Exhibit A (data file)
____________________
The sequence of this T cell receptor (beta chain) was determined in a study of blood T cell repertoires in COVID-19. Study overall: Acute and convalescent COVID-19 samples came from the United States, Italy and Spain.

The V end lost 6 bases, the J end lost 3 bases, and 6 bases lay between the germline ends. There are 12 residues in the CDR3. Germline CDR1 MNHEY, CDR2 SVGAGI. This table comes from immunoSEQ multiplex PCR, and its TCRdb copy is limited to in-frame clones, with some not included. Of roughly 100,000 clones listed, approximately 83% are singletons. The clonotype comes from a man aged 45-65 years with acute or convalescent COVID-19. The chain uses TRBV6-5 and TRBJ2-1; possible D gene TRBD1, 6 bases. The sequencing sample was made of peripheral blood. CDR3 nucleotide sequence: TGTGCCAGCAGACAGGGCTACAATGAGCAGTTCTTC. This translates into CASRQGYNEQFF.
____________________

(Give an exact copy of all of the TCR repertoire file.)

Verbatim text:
The sequence of this T cell receptor (beta chain) was determined in a study of blood T cell repertoires in COVID-19. Study overall: Acute and convalescent COVID-19 samples came from the United States, Italy and Spain.

The V end lost 6 bases, the J end lost 3 bases, and 6 bases lay between the germline ends. There are 12 residues in the CDR3. Germline CDR1 MNHEY, CDR2 SVGAGI. This table comes from immunoSEQ multiplex PCR, and its TCRdb copy is limited to in-frame clones, with some not included. Of roughly 100,000 clones listed, approximately 83% are singletons. The clonotype comes from a man aged 45-65 years with acute or convalescent COVID-19. The chain uses TRBV6-5 and TRBJ2-1; possible D gene TRBD1, 6 bases. The sequencing sample was made of peripheral blood. CDR3 nucleotide sequence: TGTGCCAGCAGACAGGGCTACAATGAGCAGTTCTTC. This translates into CASRQGYNEQFF.